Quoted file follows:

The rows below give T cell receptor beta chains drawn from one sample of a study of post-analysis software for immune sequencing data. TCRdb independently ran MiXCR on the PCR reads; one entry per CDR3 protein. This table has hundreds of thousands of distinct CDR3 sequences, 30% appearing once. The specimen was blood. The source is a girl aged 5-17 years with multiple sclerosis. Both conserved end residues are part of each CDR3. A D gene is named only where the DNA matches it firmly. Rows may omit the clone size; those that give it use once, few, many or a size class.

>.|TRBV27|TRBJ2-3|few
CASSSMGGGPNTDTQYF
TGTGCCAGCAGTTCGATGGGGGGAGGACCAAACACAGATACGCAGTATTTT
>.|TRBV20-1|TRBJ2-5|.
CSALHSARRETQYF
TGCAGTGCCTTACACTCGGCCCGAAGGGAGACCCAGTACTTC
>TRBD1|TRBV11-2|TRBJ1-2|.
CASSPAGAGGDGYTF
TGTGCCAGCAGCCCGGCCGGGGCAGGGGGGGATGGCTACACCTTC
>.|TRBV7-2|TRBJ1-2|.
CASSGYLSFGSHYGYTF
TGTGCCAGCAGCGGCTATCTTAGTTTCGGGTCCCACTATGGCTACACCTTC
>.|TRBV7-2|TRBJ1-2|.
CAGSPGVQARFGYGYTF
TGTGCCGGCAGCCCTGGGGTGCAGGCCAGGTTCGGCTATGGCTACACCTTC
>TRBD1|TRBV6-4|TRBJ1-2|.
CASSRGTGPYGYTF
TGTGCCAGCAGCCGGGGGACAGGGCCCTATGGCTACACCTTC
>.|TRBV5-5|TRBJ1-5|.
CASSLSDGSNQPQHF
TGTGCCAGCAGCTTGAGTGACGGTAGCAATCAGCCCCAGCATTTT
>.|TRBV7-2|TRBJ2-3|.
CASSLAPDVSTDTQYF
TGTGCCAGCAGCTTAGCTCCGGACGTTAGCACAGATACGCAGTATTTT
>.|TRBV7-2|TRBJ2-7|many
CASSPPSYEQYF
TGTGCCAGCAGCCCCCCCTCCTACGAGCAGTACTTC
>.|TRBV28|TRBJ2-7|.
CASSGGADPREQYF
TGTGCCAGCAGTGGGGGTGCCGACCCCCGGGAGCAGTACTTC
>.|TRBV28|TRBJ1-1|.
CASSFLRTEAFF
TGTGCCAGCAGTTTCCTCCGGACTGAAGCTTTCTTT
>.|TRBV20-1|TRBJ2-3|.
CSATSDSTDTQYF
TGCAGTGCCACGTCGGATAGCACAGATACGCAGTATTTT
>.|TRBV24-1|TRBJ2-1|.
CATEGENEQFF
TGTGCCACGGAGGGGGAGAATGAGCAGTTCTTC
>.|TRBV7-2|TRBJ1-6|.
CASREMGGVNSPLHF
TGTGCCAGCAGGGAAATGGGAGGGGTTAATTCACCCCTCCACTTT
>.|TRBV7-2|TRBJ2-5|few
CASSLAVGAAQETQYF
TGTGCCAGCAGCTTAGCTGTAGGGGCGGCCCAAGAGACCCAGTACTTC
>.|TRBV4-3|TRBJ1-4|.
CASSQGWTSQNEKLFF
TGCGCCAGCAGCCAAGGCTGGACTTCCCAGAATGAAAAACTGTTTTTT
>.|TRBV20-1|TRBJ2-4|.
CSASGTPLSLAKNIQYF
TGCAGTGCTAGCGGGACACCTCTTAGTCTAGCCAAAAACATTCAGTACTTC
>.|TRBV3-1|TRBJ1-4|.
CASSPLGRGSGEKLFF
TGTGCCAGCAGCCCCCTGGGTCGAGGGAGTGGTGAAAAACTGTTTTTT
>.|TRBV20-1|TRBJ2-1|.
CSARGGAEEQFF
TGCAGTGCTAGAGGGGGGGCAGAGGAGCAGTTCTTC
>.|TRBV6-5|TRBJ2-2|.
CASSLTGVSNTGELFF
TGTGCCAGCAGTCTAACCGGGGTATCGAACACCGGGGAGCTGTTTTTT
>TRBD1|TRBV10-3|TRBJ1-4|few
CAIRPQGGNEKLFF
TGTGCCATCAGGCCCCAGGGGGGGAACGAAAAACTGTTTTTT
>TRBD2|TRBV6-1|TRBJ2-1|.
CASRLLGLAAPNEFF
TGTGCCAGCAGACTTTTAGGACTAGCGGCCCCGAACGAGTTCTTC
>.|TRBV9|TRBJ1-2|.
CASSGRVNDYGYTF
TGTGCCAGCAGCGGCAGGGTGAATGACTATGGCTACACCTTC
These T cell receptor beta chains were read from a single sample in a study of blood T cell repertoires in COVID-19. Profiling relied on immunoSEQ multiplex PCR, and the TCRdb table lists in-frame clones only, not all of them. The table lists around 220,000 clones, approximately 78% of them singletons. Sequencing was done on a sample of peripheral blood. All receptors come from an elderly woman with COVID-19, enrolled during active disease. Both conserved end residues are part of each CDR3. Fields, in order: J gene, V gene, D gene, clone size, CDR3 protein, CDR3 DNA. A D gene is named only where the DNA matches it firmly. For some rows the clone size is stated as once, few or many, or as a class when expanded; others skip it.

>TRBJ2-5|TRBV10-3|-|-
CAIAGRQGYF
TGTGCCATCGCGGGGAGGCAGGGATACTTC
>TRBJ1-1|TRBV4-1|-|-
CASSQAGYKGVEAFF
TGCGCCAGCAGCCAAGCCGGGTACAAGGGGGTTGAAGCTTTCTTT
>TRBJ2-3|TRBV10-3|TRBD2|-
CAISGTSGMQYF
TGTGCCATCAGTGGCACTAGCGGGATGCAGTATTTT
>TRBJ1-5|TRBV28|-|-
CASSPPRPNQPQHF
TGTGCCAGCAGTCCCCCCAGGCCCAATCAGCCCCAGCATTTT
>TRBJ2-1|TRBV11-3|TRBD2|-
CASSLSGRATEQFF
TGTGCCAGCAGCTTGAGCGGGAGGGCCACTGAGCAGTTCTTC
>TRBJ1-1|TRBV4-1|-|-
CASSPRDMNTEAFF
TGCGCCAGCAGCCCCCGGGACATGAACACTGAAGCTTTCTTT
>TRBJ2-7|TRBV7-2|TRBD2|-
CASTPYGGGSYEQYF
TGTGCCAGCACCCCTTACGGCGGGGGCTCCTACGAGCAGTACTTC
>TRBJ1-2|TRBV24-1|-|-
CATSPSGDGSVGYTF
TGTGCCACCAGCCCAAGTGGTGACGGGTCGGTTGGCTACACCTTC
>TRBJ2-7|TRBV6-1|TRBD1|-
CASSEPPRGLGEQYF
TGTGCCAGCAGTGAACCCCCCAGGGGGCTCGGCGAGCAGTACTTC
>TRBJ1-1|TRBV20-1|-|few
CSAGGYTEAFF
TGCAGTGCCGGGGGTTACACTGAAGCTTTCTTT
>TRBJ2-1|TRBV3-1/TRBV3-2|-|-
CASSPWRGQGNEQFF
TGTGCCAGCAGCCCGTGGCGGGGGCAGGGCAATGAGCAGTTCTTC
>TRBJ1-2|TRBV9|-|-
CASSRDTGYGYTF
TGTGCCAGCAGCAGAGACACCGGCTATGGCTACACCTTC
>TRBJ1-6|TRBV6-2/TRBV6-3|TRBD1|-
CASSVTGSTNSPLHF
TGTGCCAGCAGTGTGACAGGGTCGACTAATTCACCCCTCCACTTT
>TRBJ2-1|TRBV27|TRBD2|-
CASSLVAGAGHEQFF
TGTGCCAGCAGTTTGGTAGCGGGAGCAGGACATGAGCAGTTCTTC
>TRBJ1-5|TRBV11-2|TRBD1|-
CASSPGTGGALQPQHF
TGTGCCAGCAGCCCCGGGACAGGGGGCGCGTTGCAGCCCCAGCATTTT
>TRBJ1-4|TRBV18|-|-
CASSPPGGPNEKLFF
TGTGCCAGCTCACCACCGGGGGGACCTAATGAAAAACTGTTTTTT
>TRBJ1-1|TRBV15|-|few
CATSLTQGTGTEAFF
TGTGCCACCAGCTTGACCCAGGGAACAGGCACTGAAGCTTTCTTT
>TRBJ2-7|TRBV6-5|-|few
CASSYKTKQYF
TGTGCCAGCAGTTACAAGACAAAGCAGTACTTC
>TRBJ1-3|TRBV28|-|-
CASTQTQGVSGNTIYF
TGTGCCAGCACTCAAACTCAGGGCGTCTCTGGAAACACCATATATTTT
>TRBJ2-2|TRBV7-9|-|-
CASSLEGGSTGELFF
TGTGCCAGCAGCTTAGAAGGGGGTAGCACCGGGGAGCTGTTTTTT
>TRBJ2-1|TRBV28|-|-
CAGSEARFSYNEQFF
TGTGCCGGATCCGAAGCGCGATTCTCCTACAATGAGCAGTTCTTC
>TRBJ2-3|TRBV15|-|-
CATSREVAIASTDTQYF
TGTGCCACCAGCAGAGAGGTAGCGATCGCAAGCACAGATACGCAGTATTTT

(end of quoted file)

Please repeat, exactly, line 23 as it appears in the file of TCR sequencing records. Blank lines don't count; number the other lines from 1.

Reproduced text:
>.|TRBV7-2|TRBJ2-3|.